THE ROADS TO CÁDIZ ARE LINED WITH PINES. THE GREAT BELTS OF WINDSWEPT TREES THAT WHISPER QUIETLY IN THE ATLANTIC BREEZE HOLD TOGETHER THE SAND DUNES, SHELTER THE FIELDS AND PRODUCE CREAMY LITTLE PINE NUTS, WHICH ARE USED EXTENSIVELY IN ANDALUSIAN PASTRIES. LIGHTLY TOASTED, THE PINE NUTS ARE TRAPPED IN LAYERS OF SWEET GLAZE AND COVER SPONGE CAKES AND PUFF PASTRIES. FOR THIS RECIPE YOU CAN USE READY-MADE PUFF PASTRY, AS THERE ARE NOW SOME GOOD PRODUCTS AROUND, BUT I HAVE INCLUDED A SIMPLE RECIPE FOR ROUGH PUFF. MAKING THE PASTRY IS TIME CONSUMING, BUT THERE’S SOMETHING MEDITATIVE ABOUT FOLDING AND ROLLING A GREAT CHUNK OF BUTTER INTO PASTRY DOUGH.
To make the rough puff pastry, sift the flour and sea salt into a bowl. Add the vinegar, the
Meanwhile, make the apple compote. Put the lemon juice in a large bowl and fill with water. Peel, core and cut the apples into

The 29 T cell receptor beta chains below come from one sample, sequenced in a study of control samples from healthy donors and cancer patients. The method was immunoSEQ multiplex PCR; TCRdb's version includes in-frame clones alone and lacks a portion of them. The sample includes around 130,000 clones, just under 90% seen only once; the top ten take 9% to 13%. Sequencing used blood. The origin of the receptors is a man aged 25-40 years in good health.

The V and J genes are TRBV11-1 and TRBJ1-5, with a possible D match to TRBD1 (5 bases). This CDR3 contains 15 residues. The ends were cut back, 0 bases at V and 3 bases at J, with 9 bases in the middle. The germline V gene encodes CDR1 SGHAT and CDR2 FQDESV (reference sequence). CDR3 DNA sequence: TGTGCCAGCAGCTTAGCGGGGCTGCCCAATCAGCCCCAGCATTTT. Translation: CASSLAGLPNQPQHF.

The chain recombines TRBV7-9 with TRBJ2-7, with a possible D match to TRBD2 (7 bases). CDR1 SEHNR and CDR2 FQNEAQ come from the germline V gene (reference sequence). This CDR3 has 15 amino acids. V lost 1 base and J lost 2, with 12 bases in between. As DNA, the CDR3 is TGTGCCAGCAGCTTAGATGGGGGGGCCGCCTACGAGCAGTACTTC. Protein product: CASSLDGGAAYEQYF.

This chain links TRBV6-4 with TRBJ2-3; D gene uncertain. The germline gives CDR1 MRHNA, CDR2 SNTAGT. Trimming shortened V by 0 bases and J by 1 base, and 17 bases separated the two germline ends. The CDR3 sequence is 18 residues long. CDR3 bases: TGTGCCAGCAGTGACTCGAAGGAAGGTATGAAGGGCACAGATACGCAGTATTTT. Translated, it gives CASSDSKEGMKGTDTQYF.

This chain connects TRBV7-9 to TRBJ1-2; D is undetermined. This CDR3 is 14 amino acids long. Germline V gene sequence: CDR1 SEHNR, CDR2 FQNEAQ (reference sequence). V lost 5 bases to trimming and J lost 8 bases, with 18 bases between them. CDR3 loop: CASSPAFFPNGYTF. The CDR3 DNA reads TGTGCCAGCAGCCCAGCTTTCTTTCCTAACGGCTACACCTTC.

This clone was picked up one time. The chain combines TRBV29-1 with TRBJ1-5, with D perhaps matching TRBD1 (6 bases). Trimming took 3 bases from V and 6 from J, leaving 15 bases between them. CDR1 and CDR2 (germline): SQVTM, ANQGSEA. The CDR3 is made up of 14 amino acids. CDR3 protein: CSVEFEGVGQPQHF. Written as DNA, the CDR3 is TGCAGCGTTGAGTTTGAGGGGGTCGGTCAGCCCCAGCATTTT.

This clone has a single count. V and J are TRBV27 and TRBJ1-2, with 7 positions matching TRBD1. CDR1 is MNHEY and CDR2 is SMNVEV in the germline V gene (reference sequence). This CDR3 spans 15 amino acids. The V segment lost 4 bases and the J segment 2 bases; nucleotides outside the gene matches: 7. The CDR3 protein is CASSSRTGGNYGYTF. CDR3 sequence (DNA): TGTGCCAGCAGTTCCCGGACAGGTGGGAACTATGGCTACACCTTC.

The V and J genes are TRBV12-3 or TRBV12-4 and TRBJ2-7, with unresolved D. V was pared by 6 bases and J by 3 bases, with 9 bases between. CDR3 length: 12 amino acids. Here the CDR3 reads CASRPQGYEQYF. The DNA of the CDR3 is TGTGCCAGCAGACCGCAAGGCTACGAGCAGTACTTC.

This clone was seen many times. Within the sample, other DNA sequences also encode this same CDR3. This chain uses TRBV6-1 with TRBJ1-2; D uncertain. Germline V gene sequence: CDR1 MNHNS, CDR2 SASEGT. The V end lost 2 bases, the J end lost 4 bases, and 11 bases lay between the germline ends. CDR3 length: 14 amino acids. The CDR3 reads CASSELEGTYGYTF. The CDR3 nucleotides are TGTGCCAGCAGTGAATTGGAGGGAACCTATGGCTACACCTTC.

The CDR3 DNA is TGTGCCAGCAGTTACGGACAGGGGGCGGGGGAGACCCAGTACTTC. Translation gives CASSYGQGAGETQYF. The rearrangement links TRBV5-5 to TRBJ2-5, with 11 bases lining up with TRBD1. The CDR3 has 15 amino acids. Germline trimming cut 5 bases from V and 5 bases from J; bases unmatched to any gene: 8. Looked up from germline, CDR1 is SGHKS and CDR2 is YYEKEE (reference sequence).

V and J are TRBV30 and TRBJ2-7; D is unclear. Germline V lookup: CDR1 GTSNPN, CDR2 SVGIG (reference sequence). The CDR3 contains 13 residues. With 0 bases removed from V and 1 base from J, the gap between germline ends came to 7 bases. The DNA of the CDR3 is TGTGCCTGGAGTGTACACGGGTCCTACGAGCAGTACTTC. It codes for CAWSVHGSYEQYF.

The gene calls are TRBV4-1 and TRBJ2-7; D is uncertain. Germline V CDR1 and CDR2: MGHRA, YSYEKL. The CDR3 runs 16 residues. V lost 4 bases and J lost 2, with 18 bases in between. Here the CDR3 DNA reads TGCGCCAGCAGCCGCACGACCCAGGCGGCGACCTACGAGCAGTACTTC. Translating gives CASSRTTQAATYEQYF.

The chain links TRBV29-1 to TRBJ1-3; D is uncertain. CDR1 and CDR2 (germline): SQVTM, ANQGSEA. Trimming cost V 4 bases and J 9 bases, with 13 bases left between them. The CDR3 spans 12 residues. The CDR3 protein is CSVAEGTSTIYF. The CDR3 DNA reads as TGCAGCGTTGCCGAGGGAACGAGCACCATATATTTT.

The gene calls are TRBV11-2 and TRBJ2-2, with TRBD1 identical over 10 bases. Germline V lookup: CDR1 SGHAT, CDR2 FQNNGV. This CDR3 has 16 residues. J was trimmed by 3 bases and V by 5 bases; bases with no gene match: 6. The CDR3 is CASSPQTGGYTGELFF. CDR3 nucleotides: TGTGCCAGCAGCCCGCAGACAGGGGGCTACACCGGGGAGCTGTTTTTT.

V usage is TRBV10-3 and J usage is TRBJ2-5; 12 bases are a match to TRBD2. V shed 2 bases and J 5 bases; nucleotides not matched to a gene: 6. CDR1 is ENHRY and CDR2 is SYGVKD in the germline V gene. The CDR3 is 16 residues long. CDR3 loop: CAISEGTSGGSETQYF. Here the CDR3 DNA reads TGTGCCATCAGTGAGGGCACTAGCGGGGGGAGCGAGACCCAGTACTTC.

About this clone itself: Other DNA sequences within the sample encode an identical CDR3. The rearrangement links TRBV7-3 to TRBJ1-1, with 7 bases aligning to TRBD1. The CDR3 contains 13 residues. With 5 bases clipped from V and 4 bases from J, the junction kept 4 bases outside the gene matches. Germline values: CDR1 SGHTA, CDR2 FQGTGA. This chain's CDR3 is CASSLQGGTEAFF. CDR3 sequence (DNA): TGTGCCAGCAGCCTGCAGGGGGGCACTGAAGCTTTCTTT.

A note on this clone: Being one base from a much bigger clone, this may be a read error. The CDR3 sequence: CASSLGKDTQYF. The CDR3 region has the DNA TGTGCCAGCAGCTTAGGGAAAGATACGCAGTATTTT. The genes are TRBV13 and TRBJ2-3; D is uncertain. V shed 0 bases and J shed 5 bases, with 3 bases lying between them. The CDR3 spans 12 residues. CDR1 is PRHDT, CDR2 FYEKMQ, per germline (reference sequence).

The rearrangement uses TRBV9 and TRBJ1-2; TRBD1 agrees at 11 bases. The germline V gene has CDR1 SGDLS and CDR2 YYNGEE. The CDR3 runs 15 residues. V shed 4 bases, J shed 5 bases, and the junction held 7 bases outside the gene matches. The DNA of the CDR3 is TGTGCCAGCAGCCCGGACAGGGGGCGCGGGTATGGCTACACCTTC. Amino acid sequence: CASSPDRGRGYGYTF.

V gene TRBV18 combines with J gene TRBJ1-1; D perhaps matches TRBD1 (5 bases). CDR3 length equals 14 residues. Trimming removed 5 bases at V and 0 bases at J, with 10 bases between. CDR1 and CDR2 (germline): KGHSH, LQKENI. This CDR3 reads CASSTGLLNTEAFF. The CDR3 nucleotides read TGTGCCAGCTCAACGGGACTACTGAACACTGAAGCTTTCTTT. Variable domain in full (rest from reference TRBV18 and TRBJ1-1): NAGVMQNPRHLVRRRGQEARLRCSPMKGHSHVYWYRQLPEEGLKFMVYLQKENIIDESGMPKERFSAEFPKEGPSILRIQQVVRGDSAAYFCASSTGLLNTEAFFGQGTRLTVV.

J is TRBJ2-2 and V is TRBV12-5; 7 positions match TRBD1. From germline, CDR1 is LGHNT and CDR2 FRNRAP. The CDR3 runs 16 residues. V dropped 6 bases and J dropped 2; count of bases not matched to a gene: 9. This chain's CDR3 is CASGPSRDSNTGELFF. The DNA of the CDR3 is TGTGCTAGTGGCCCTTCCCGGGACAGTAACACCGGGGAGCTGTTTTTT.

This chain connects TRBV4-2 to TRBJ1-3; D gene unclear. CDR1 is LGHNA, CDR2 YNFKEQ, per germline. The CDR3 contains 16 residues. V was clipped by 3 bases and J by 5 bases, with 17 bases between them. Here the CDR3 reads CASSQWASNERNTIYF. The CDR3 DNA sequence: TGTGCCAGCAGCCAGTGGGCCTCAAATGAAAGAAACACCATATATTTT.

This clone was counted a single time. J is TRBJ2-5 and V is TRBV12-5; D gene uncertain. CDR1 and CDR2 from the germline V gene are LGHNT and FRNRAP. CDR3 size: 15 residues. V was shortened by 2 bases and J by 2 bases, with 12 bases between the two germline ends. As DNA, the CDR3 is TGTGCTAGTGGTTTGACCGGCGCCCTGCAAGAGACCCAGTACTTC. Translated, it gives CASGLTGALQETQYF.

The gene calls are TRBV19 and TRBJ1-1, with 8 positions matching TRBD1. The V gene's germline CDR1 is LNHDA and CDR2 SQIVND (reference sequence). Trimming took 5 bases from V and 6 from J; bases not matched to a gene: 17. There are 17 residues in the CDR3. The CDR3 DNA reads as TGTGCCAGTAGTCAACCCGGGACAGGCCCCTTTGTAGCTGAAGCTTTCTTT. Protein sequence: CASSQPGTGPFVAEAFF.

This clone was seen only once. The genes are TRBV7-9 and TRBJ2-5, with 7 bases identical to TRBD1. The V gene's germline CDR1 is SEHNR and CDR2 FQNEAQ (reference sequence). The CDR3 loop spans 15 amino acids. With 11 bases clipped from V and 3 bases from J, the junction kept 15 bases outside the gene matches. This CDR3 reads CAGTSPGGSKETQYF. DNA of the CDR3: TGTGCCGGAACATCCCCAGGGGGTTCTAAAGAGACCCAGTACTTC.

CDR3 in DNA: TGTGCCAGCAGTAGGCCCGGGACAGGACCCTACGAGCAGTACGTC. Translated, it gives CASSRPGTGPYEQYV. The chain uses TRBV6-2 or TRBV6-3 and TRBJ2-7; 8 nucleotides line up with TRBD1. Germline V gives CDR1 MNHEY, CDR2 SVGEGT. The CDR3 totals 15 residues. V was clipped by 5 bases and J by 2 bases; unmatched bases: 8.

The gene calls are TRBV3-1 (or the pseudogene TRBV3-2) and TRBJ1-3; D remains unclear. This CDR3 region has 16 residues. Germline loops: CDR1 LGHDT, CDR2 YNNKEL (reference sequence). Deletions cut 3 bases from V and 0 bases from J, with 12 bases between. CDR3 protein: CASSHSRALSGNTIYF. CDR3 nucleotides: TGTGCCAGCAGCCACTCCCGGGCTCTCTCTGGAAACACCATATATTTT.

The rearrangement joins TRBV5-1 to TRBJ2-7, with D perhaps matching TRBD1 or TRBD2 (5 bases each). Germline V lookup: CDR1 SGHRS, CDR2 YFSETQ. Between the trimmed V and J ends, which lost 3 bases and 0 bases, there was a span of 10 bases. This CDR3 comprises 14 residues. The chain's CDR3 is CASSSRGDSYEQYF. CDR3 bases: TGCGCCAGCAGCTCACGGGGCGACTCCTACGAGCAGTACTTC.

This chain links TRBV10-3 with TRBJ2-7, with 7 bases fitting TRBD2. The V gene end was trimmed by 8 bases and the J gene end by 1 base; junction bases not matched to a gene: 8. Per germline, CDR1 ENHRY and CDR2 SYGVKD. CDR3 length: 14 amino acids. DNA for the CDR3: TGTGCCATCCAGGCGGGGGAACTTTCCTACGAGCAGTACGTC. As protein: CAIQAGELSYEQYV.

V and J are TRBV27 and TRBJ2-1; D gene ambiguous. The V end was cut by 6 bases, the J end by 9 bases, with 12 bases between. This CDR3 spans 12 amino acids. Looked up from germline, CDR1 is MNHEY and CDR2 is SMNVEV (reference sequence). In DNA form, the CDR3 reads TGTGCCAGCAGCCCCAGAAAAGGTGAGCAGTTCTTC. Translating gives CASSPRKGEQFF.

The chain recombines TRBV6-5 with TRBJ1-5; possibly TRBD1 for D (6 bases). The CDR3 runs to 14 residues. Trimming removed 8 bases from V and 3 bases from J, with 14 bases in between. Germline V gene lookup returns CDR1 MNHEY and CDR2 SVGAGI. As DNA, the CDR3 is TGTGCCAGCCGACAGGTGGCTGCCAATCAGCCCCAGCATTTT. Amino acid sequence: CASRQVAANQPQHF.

Place the puff pastry dough on a cold, well-floured surface and roll out into a
Using a rolling pin, gently but firmly work the dough and butter into a
Place the pastry back on a cold, well-floured surface with the open end facing you. Roll it into another
Roll out the pastry on a lightly floured surface into a
Meanwhile, preheat the oven to 220°C (425°F/Gas 7).
Bake the pastry, still in between the two baking trays, for 15 minutes, or until golden and crisp. Remove from the oven and reduce the oven temperature to 180°C (350°F/Gas 4).
Remove the top oven tray, allow the pastry to cool slightly, then cover with the apple compote, leaving a
Meanwhile, place the remaining
While the tart is still hot, carefully brush the quince glaze over the pine nuts and leave to cool. Cut into 12 pieces and serve at room temperature.
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